Petrels are ocean-going birds that include the gull-like fulmar and its smaller, sooty relatives, the storm petrel and the Leach’s petrel. They spend their lives gliding over the waves in search of food, only visiting land to breed.
The fulmar, together with the storm petrel and the Leach’s petrel, are all related to the giant albatross and the shearwaters, aptly named after their habit of skimming low over the waves.
The fulmar looks completely different compared to the other two petrels. It is about double the size of its relatives, mainly white, and similar to a gull.
It nests on open cliffs and, in summer, can be seen all day long near the coast. The storm petrel and the Leach’s petrel are small for seabirds and are sooty black all over, apart from a white patch on the rump.
They come ashore to their nests, deep burrows, or natural crevices in the rocks, but only after dark.
All petrels are distinguished from other seabirds by their complex beak structure. Viewed close up, the beak comprises a series of plates of horny material, with clearly visible joints or sutures in between.
The ridge of the beak is topped with a horny tube that gives the group another colloquial name, tubenoses.
The precise function of this narrow tube is not properly understood. One theory is that it gives petrels an air-speed indicator, similar to airplanes.
Another theory suggests that it functions as a genuine nostril. The sense of smell is poorly developed in most birds, but many petrels emit a powerful, musty odor, and returning birds may scent out their mates after dark and deep in nesting burrows.
The fulmar is at the center of one of the most amazing bird success stories of the last 100 years. For over 900 years, the only known British breeding station was on the remote island of St Kilda, 50 miles west of the Outer Hebrides.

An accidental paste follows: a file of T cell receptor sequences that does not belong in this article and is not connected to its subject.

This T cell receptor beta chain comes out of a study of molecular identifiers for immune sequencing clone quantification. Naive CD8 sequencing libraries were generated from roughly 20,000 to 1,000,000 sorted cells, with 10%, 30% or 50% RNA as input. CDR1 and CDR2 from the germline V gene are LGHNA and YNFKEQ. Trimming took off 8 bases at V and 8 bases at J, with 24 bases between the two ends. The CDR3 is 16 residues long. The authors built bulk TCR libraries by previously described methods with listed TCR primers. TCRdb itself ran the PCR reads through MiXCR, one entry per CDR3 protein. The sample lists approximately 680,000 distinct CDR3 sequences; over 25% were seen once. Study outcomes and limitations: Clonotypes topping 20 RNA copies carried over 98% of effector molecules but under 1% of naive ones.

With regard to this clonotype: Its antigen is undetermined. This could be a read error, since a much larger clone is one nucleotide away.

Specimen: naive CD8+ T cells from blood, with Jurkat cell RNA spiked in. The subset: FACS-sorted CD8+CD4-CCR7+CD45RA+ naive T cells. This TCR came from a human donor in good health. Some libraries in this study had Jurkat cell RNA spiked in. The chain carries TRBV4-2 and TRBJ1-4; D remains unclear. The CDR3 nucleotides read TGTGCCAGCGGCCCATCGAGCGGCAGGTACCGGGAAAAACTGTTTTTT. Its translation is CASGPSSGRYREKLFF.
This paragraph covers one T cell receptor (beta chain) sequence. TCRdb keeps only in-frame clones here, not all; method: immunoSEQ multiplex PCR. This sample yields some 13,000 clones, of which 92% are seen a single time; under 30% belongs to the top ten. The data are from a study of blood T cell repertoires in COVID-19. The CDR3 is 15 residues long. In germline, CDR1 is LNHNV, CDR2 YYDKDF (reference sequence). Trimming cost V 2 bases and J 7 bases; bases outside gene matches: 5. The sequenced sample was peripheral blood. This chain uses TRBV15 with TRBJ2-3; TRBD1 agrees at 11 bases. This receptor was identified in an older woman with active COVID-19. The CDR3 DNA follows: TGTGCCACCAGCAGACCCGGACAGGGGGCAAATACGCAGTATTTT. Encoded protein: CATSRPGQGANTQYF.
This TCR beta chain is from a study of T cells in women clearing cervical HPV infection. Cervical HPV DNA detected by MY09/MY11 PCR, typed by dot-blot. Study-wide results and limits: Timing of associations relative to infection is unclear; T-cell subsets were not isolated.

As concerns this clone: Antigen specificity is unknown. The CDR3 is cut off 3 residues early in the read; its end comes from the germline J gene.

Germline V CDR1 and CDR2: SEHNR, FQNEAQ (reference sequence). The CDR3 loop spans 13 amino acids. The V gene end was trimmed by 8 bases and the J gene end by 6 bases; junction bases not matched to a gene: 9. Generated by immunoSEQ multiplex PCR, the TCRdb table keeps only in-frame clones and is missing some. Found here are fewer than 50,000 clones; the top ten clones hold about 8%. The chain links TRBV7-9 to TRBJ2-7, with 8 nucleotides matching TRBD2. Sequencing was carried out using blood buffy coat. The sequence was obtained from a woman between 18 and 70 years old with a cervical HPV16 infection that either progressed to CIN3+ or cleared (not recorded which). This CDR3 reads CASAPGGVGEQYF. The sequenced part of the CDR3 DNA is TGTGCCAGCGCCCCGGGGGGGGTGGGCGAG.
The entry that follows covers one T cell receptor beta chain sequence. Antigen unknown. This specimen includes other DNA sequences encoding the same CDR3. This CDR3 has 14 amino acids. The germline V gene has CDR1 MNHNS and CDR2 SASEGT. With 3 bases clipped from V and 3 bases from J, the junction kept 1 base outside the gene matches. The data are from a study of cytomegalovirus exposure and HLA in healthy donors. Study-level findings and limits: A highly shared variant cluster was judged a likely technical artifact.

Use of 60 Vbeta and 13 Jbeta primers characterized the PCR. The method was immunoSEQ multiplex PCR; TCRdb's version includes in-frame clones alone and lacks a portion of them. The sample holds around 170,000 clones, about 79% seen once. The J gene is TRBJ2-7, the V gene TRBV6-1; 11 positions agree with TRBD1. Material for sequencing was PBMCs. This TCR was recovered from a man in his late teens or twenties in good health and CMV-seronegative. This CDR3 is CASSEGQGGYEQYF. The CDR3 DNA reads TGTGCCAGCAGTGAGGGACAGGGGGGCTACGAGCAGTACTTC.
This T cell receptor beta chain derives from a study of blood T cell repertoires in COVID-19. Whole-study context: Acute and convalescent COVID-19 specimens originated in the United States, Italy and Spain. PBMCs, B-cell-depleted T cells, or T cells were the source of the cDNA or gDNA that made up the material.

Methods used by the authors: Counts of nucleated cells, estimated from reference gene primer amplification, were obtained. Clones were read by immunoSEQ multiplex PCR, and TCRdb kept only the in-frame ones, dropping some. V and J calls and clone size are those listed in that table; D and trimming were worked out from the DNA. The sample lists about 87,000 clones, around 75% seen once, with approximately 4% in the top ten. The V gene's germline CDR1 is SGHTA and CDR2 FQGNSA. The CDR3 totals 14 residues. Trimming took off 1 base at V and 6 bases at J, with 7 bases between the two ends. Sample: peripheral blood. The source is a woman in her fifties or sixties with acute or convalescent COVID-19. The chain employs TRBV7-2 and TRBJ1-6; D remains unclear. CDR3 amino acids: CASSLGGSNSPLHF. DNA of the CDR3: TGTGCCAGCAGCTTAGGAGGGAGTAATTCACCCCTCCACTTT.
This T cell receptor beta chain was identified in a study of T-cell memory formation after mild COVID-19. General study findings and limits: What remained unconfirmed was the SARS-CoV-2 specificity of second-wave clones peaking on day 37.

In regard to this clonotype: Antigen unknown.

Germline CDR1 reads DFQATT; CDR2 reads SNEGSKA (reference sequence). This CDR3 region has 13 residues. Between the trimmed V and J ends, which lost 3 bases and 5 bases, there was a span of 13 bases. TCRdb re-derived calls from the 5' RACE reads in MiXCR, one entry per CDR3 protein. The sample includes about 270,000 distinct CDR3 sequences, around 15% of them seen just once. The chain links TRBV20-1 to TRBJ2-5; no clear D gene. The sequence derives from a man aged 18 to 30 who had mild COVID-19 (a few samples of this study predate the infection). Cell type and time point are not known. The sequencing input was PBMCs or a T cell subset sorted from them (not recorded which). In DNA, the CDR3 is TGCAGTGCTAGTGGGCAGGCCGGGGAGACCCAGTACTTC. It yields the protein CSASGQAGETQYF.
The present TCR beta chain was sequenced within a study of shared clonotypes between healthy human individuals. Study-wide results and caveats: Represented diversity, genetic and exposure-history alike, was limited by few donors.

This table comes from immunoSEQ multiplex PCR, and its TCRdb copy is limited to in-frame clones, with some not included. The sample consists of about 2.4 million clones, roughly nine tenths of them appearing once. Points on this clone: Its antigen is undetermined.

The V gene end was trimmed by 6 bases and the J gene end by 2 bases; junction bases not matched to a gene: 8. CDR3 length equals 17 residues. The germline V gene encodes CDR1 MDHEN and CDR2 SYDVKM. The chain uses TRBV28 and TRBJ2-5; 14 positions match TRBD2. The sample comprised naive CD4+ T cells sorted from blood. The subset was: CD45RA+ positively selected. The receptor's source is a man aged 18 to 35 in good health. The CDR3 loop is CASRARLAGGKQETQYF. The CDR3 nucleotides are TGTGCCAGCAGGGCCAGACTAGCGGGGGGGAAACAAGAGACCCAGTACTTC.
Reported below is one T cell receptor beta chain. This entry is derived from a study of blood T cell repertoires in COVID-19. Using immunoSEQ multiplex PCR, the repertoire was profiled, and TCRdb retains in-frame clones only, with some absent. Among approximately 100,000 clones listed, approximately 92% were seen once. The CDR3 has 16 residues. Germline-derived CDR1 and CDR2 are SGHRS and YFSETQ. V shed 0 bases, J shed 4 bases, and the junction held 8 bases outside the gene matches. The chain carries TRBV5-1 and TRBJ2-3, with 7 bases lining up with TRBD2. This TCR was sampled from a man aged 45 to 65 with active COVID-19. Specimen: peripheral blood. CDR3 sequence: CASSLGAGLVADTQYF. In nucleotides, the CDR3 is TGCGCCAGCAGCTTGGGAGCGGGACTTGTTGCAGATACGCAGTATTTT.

Then, in the middle of the 19th century, the Icelandic fulmar population began to expand, and in 1878 other colonies began to be reported on Scottish islands, the first on Foula.
Since then, there has been no stopping their spread. First, the northern islands were colonized, followed by the cliffs of both the east and west coasts of Britain and Ireland, and by 1970 fulmars were nesting on all suitable stretches of the rocky coast.
Even in some quite unsuitable areas, they find a way to succeed. In the Hebrides, there are nests on the ground in remote and undisturbed dunes and on the cliffless coasts of southern and eastern England.
The birds have even commandeered nuclear power station window sills as the nearest alternative to a cliff ledge.
Fulmars have also moved inland. Nesting was first reported on ruined buildings in the Shetlands but now quarries several miles from the sea in northern England have breeding pairs.
It is unknown whether there was a genetic change in the birds or whether the North Atlantic warmed slightly and produced more fish. A more likely explanation is related to the fulmars’ diet, which consists mainly of offal.
The rise in numbers coincided with when whaling peaked in the Atlantic, with abundant supplies of offal both at sea and near the shore. Although whaling has stopped, modern fishing has taken over this food-providing role.
Are Petrels Aggressive?
Birds normally resort to aggression only to protect their breeding territory from competitors or defend their feeding areas from predators.
Competition between birds is almost always confined to birds of the same species, with other birds being tolerated or ignored. The response to predators varies.
Starlings will gather and swoop around, mobbing a hunting kestrel, while the meadow pipit may attack against a marauding cuckoo.
The fulmar has an excellent adaptation to help it. Once in its digestive system, the fulmar’s plankton food is converted into an oily, smelly fluid.
The fulmar can spit this with a range of several meters with great accuracy at predators venturing near its nest.